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In 2018, ECU Engineering celebrated its first graduating class (2008) with a 10-year reunion. As planning committee chair, I wanted to commemorate this occasion with something special. Why not a nice bowl from some of the ECU oak. Two things conspired to drive this forward: 1) I found a piece of the oak that was reasonably solid, and 2) I led the design for a commemorative challenge coin to celebrate the event. Those two things were combined in what I named “Coin Bowl”. Coin Bowl is about 10” in diameter, 3.5” deep with a 3/8” nominal wall thickness. I mounted the coin at the bottom of the bowl by gluing it only at the edges where in contacted the long grain. Coin Bowl was on display at the reunion with a sign that read: “Not for Sale” and “Do Not Touch”. The reunion was a success. We raised over $30,000 for what is now an endowed alumni scholarship. Okay, really not much for you NCSU engineering grads with a program that has been around for zillions of years. Still, at ECU we were proud, and we’re good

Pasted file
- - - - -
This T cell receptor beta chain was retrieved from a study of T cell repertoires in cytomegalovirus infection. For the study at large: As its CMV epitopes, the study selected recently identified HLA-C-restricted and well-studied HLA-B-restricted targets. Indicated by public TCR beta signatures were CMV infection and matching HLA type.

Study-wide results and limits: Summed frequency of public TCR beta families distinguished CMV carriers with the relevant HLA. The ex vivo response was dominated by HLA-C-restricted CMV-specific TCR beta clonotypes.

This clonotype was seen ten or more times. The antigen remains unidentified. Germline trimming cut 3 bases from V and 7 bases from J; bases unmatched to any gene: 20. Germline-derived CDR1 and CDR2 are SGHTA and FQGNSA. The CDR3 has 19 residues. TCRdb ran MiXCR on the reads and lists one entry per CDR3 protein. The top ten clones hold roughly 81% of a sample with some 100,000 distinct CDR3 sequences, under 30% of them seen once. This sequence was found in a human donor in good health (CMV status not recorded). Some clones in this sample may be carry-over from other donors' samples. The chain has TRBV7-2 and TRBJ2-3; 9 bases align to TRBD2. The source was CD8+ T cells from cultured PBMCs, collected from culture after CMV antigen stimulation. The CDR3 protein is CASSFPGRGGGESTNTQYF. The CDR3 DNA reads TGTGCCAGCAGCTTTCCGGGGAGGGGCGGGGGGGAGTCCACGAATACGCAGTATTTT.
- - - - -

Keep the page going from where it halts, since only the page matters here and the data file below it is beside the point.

at baseball.

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Sometime during the evening, one of the members of the class of 2008 who really has done well for himself as he is now a vice-president for a company down on the coast, walked up to me and said, “I want to buy your bowl.” I suspected he may have had too much to drink so I replied, “It’s not for sale.” He insisted, “I want to buy your bowl.” After some bantering and bartering (his response to everything was always, "I want to buy your bowl"), I gave him what I thought was an outrageous price and told him I would give half of it to the scholarship. He pulled out his wallet, counted out the bills and took home the bowl.

I’ve missed that bowl. In a way it was a personal commemorative piece for me and that first graduating class of 20 aspiring engineers. It was my first group of students as a college professor. I was here for 3 years of their studies. I had everyone of them in 4-5 classes. We introduced each other to what is required of all engineering programs, the capstone project. Capstone was invented long after my undergrad engineering studies at Auburn. I learned from the class of ‘08. I hope they learned from me. Still, I miss that bowl.

One day, shortly after the reunion, as I was looking through the dwindling stash for something else to turn, I found another piece of that ECU oak that seemed reasonably solid and looked like it might contain a bowl hidden under the dust, the Anchorseal, and the spalting. Could I have gotten lucky? Could I replicate “Coin Bowl”.